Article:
> 
> Kathleen's right - the encryption text shouldn't have been removed. I thought we merely agreed it needed to clarify that it was talking about where to put the CDO to ensure it is not encrypted, if IPsec is being used to encrypt other data.
> 
> Reading the IPSec section afresh, I could not make sense of it. The logical flow is missing - it's not clear which parts of each para are explaining a problem, and which parts are solving the problem.
> 
> Here's my attempts to fix this:
> 
> OLD:
> 
>   If the endpoints are using the IPsec Authentication Header (AH)
>   [RFC4302] to detect alteration of IP headers along the path, AH will
>   also ensure the e2e integrity of the CDO header.  A network-based
>   attacker could alter ConEx information to fool an audit function in a
>   downstream network into discarding packets.  However, other existing
>   attacks from one network on another such a TTL expiry attacks are
>   more damaging (because ConEx audit discards silently) and less
>   traceable (because TTL is meant to change, whereas CDO is not).
> 
> NEW;
> 
>   A network-based
>   attacker could alter ConEx information to fool an audit function in a
>   downstream network into discarding packets.
>   If the endpoints are using the IPsec Authentication Header (AH)
>   [RFC4302] to detect alteration of IP headers along the path, AH will
>   also detect alteration of the CDO header. Nonetheless, AH protection
>   will rarely need to be introduced for ConEx, because attacks by one
>   network on another are rare if they are traceable. Other known
>   attacks from one network on another such a TTL expiry attacks are
>   more damaging to the innocent network (because ConEx audit discards silently) and less
>   traceable (because TTL is meant to change, whereas CDO is not).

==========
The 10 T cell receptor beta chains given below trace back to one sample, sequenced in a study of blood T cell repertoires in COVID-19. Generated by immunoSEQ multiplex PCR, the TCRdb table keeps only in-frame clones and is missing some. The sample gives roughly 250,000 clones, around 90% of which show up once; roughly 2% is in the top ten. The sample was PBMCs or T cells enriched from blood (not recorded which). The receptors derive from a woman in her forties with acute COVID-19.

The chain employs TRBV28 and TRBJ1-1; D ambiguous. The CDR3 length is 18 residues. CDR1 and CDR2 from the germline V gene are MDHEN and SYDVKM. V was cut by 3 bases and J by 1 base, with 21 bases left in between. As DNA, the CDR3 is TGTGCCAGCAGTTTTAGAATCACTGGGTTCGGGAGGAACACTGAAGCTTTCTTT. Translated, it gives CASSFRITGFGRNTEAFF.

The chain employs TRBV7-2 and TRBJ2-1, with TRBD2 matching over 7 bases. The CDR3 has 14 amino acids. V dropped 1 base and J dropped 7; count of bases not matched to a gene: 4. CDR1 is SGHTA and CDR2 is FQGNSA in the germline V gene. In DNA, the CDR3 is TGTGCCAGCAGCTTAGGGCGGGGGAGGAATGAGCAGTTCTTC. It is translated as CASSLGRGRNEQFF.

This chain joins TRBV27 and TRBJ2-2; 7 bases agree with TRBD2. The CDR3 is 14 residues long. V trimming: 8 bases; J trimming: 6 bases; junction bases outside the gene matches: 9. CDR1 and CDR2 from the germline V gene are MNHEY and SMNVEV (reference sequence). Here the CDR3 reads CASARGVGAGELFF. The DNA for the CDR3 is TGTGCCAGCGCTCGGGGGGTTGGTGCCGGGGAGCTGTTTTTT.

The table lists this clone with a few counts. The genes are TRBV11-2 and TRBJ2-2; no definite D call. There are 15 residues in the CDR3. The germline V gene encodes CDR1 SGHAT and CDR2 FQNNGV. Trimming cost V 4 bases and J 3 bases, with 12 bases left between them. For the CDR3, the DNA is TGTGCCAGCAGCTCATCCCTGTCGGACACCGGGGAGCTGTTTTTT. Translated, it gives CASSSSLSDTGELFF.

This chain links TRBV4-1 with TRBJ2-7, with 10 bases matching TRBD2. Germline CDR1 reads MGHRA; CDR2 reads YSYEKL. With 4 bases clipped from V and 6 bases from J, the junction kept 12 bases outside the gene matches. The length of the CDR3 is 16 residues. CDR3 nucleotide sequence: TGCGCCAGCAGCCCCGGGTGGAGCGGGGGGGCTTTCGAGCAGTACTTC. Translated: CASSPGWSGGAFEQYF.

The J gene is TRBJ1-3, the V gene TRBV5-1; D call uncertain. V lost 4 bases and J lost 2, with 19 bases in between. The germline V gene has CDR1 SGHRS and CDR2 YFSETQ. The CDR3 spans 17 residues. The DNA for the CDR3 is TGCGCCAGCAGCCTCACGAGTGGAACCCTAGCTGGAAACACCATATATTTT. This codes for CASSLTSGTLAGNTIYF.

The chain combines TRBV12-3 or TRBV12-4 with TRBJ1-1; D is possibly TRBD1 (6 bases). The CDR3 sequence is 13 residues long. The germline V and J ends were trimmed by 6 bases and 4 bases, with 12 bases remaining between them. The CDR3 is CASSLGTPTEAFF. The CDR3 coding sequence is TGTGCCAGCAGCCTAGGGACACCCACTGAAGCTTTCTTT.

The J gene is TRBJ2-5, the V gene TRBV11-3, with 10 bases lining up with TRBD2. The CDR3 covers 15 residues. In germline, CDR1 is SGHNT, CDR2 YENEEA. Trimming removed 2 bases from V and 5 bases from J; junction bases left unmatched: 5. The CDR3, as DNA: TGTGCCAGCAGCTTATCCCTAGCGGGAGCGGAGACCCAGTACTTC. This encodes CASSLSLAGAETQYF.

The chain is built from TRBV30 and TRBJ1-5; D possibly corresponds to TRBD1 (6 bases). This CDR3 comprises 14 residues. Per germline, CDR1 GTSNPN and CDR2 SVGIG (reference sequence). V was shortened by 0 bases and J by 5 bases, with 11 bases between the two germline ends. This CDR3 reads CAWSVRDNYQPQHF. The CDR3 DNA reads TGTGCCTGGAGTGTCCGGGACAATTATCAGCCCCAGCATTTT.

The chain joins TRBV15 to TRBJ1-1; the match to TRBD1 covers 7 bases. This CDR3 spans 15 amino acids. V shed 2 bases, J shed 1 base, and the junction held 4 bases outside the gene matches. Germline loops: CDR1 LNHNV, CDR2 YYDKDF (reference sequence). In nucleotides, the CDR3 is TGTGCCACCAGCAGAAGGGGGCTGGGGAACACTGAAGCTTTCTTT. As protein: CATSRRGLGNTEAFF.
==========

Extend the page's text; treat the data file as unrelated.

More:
> 
> REASONING:
> Stated the current position and the problem before the solution.
> AH does not ensure integrity, it only detects lack of integrity.
> Added sentence to explain why we're only talking about existing use of AH, not adding it, which also better justifies the last sentence, which Stephen Farrell didn't really like, but grudgingly accepted.
> s/existing/known/ to avoid implying networks are routinely attacking other networks with TTL expiry attacks.
> Added "to the innocent network", to make it clear that the damage being discussed is the shift of blame to another network, not the resultant lack of e2e delivery.
> 
> OLD:
> 
>   Inside an IPv6 packet, a Destination Option header can be placed in
>   two possible positions, either before the Routing header or after the
>   ESP/AH headers as described in Section 4.1 of [RFC2460].  When the
>   CDO is placed in the destination option header before the AH and/or
>   ESP, it is not encrypted in transport mode [RFC4301].  Otherwise, if
>   the CDO were placed in the latter position and an ESP header was used
>   with encryption, the CDO cannot be viewed and interpreted by ConEx-
>   aware intermediate nodes effectively rendering it useless.